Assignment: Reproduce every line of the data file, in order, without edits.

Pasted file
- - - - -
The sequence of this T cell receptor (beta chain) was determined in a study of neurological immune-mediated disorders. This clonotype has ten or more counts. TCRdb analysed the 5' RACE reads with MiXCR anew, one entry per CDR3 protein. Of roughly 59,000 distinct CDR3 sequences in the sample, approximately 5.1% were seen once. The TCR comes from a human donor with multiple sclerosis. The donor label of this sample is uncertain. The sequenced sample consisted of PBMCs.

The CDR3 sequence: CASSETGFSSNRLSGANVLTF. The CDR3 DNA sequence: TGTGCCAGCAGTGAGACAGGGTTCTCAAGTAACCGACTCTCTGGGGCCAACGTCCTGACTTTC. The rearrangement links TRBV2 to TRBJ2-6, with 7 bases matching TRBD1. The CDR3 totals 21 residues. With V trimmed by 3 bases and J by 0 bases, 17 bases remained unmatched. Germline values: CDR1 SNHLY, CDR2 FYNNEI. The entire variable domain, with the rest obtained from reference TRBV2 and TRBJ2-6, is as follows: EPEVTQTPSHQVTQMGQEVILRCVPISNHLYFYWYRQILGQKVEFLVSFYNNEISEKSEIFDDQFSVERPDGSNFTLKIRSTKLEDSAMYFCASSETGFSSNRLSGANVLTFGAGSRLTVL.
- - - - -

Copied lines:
The sequence of this T cell receptor (beta chain) was determined in a study of neurological immune-mediated disorders. This clonotype has ten or more counts. TCRdb analysed the 5' RACE reads with MiXCR anew, one entry per CDR3 protein. Of roughly 59,000 distinct CDR3 sequences in the sample, approximately 5.1% were seen once. The TCR comes from a human donor with multiple sclerosis. The donor label of this sample is uncertain. The sequenced sample consisted of PBMCs.

The CDR3 sequence: CASSETGFSSNRLSGANVLTF. The CDR3 DNA sequence: TGTGCCAGCAGTGAGACAGGGTTCTCAAGTAACCGACTCTCTGGGGCCAACGTCCTGACTTTC. The rearrangement links TRBV2 to TRBJ2-6, with 7 bases matching TRBD1. The CDR3 totals 21 residues. With V trimmed by 3 bases and J by 0 bases, 17 bases remained unmatched. Germline values: CDR1 SNHLY, CDR2 FYNNEI. The entire variable domain, with the rest obtained from reference TRBV2 and TRBJ2-6, is as follows: EPEVTQTPSHQVTQMGQEVILRCVPISNHLYFYWYRQILGQKVEFLVSFYNNEISEKSEIFDDQFSVERPDGSNFTLKIRSTKLEDSAMYFCASSETGFSSNRLSGANVLTFGAGSRLTVL.